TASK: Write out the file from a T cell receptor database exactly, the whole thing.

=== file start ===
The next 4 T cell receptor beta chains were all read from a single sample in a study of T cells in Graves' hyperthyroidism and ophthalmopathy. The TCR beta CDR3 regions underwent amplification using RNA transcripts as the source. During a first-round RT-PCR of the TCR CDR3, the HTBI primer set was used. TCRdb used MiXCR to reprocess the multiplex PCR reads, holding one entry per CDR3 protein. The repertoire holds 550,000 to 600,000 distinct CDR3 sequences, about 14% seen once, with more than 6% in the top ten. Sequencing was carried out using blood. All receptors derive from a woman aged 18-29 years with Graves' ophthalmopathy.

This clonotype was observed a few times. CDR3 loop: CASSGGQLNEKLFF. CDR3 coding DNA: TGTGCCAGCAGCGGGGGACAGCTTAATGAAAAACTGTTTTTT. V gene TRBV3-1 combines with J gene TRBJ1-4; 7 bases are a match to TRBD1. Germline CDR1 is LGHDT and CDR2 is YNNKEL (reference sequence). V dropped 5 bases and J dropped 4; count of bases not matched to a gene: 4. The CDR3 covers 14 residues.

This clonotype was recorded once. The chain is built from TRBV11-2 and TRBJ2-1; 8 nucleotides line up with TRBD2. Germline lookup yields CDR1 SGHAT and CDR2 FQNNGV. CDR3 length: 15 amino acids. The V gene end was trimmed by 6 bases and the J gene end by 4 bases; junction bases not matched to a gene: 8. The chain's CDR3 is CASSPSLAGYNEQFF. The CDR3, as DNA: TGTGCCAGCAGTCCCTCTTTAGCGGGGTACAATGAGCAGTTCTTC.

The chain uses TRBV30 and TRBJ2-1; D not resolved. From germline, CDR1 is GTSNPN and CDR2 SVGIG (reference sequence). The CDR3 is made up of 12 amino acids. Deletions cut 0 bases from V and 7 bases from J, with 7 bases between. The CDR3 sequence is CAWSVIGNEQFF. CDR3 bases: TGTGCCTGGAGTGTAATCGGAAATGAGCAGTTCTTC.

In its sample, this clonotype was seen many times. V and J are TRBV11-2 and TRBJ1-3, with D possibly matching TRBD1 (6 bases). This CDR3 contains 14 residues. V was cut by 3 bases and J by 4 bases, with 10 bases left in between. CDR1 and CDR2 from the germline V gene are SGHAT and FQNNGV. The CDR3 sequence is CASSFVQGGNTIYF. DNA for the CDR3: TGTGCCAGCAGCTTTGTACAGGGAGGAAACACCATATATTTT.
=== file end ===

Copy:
The next 4 T cell receptor beta chains were all read from a single sample in a study of T cells in Graves' hyperthyroidism and ophthalmopathy. The TCR beta CDR3 regions underwent amplification using RNA transcripts as the source. During a first-round RT-PCR of the TCR CDR3, the HTBI primer set was used. TCRdb used MiXCR to reprocess the multiplex PCR reads, holding one entry per CDR3 protein. The repertoire holds 550,000 to 600,000 distinct CDR3 sequences, about 14% seen once, with more than 6% in the top ten. Sequencing was carried out using blood. All receptors derive from a woman aged 18-29 years with Graves' ophthalmopathy.

This clonotype was observed a few times. CDR3 loop: CASSGGQLNEKLFF. CDR3 coding DNA: TGTGCCAGCAGCGGGGGACAGCTTAATGAAAAACTGTTTTTT. V gene TRBV3-1 combines with J gene TRBJ1-4; 7 bases are a match to TRBD1. Germline CDR1 is LGHDT and CDR2 is YNNKEL (reference sequence). V dropped 5 bases and J dropped 4; count of bases not matched to a gene: 4. The CDR3 covers 14 residues.

This clonotype was recorded once. The chain is built from TRBV11-2 and TRBJ2-1; 8 nucleotides line up with TRBD2. Germline lookup yields CDR1 SGHAT and CDR2 FQNNGV. CDR3 length: 15 amino acids. The V gene end was trimmed by 6 bases and the J gene end by 4 bases; junction bases not matched to a gene: 8. The chain's CDR3 is CASSPSLAGYNEQFF. The CDR3, as DNA: TGTGCCAGCAGTCCCTCTTTAGCGGGGTACAATGAGCAGTTCTTC.

The chain uses TRBV30 and TRBJ2-1; D not resolved. From germline, CDR1 is GTSNPN and CDR2 SVGIG (reference sequence). The CDR3 is made up of 12 amino acids. Deletions cut 0 bases from V and 7 bases from J, with 7 bases between. The CDR3 sequence is CAWSVIGNEQFF. CDR3 bases: TGTGCCTGGAGTGTAATCGGAAATGAGCAGTTCTTC.

In its sample, this clonotype was seen many times. V and J are TRBV11-2 and TRBJ1-3, with D possibly matching TRBD1 (6 bases). This CDR3 contains 14 residues. V was cut by 3 bases and J by 4 bases, with 10 bases left in between. CDR1 and CDR2 from the germline V gene are SGHAT and FQNNGV. The CDR3 sequence is CASSFVQGGNTIYF. DNA for the CDR3: TGTGCCAGCAGCTTTGTACAGGGAGGAAACACCATATATTTT.